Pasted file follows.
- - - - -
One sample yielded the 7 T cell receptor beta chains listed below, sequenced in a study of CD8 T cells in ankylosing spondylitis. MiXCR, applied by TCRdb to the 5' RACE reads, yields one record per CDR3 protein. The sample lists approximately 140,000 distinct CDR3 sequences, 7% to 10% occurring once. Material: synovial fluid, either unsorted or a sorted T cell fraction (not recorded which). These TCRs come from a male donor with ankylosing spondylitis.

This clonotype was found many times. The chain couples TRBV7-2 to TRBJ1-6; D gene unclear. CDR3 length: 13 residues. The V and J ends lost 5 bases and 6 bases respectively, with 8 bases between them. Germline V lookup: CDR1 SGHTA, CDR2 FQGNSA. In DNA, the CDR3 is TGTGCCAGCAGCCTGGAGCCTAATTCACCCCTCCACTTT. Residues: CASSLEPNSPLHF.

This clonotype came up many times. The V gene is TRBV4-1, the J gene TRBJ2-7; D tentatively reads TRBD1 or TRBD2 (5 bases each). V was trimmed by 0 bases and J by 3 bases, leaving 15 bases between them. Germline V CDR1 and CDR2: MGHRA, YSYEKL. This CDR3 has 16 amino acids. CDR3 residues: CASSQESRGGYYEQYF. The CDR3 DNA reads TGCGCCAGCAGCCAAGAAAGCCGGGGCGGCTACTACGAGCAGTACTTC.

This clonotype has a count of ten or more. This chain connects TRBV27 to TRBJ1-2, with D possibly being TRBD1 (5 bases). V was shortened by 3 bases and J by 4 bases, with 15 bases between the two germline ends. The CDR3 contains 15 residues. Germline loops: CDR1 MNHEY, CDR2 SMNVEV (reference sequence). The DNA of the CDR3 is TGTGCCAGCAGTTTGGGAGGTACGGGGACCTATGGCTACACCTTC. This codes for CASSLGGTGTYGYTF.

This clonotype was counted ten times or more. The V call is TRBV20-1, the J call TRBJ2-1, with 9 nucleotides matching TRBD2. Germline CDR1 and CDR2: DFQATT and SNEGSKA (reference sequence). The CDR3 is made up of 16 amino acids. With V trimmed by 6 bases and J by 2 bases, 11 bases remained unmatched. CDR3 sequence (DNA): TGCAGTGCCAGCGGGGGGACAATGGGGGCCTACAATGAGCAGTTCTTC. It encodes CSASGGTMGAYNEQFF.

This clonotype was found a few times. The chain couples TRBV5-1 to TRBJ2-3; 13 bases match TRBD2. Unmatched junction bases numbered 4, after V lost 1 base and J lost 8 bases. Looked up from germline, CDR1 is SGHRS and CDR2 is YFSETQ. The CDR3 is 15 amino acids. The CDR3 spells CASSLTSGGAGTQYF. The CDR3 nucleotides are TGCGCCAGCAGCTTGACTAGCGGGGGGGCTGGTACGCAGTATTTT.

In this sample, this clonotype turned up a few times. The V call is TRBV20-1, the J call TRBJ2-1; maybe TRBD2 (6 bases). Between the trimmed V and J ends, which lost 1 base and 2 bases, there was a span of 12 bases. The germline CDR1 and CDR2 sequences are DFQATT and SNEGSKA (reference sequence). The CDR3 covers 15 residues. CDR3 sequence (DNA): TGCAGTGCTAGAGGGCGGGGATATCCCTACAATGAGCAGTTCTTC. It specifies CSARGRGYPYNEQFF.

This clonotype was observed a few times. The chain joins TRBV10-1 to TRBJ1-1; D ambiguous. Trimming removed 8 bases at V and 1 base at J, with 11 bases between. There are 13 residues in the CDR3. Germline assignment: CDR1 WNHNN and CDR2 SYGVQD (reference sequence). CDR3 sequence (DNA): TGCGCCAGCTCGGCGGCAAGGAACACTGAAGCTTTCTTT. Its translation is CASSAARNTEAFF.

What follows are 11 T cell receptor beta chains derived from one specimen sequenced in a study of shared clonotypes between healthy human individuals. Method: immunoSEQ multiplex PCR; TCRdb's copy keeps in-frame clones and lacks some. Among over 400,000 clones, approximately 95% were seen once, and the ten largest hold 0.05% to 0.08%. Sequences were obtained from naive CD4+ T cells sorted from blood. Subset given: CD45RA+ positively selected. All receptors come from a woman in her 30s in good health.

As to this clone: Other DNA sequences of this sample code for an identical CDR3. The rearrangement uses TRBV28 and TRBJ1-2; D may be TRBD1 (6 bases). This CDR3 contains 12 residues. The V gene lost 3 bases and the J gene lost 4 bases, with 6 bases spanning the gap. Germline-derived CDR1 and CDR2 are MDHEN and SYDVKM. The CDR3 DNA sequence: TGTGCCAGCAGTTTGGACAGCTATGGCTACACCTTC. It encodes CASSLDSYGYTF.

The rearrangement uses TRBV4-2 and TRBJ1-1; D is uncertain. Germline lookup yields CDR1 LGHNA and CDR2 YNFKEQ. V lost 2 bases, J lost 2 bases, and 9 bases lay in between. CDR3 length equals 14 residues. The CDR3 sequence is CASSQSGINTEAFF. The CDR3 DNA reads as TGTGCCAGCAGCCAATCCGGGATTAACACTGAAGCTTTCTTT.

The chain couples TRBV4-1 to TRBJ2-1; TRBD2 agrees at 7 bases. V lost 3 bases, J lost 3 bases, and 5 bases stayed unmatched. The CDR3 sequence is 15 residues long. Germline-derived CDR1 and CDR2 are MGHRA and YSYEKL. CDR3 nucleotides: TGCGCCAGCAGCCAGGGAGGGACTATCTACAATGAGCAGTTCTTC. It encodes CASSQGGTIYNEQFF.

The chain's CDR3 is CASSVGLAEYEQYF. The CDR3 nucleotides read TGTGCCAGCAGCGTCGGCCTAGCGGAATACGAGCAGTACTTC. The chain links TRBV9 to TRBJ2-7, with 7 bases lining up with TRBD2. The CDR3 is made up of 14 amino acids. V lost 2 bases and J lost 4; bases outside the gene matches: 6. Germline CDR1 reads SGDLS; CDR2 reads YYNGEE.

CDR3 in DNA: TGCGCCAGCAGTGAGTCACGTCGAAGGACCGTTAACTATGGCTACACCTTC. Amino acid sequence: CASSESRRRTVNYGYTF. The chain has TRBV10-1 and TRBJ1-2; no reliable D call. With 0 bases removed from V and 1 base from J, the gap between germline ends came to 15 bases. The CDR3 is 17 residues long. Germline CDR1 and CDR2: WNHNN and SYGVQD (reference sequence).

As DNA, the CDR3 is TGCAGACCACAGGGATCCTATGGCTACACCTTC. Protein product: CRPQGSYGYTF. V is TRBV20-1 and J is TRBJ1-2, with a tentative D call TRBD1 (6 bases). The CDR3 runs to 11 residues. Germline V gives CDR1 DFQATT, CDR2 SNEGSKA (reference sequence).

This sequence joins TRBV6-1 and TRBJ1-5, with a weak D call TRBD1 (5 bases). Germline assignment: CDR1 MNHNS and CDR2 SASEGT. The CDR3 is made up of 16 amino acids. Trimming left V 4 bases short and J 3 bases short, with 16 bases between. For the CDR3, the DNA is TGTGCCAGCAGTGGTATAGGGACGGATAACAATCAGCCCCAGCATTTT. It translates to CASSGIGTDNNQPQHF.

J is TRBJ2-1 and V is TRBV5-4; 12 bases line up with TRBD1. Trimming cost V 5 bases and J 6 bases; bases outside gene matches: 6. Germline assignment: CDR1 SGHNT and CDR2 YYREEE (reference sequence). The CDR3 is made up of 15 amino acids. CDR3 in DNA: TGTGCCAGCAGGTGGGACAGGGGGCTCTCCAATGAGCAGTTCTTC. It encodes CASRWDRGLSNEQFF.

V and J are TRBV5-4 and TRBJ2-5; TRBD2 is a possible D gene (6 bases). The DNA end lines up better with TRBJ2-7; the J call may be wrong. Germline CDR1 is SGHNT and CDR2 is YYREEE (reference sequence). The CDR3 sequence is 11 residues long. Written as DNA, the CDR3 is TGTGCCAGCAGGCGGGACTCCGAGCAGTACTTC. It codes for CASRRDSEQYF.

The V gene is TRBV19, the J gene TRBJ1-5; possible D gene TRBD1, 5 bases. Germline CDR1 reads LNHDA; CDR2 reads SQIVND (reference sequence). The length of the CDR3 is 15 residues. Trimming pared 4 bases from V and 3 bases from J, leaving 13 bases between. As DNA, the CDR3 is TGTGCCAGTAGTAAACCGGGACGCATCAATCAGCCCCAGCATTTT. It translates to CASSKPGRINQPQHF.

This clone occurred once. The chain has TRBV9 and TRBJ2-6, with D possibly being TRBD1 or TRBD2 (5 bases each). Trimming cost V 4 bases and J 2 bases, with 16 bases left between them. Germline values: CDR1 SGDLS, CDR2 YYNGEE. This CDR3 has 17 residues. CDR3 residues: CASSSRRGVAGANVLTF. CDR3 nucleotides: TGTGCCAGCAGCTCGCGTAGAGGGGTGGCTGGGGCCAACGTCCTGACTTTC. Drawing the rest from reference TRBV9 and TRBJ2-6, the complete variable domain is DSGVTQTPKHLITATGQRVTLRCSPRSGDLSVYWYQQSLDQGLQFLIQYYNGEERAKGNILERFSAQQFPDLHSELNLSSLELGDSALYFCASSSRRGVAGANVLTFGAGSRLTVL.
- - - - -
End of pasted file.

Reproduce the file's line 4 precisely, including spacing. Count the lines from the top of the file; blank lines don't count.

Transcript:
This clonotype has a count of ten or more. This chain connects TRBV27 to TRBJ1-2, with D possibly being TRBD1 (5 bases). V was shortened by 3 bases and J by 4 bases, with 15 bases between the two germline ends. The CDR3 contains 15 residues. Germline loops: CDR1 MNHEY, CDR2 SMNVEV (reference sequence). The DNA of the CDR3 is TGTGCCAGCAGTTTGGGAGGTACGGGGACCTATGGCTACACCTTC. This codes for CASSLGGTGTYGYTF.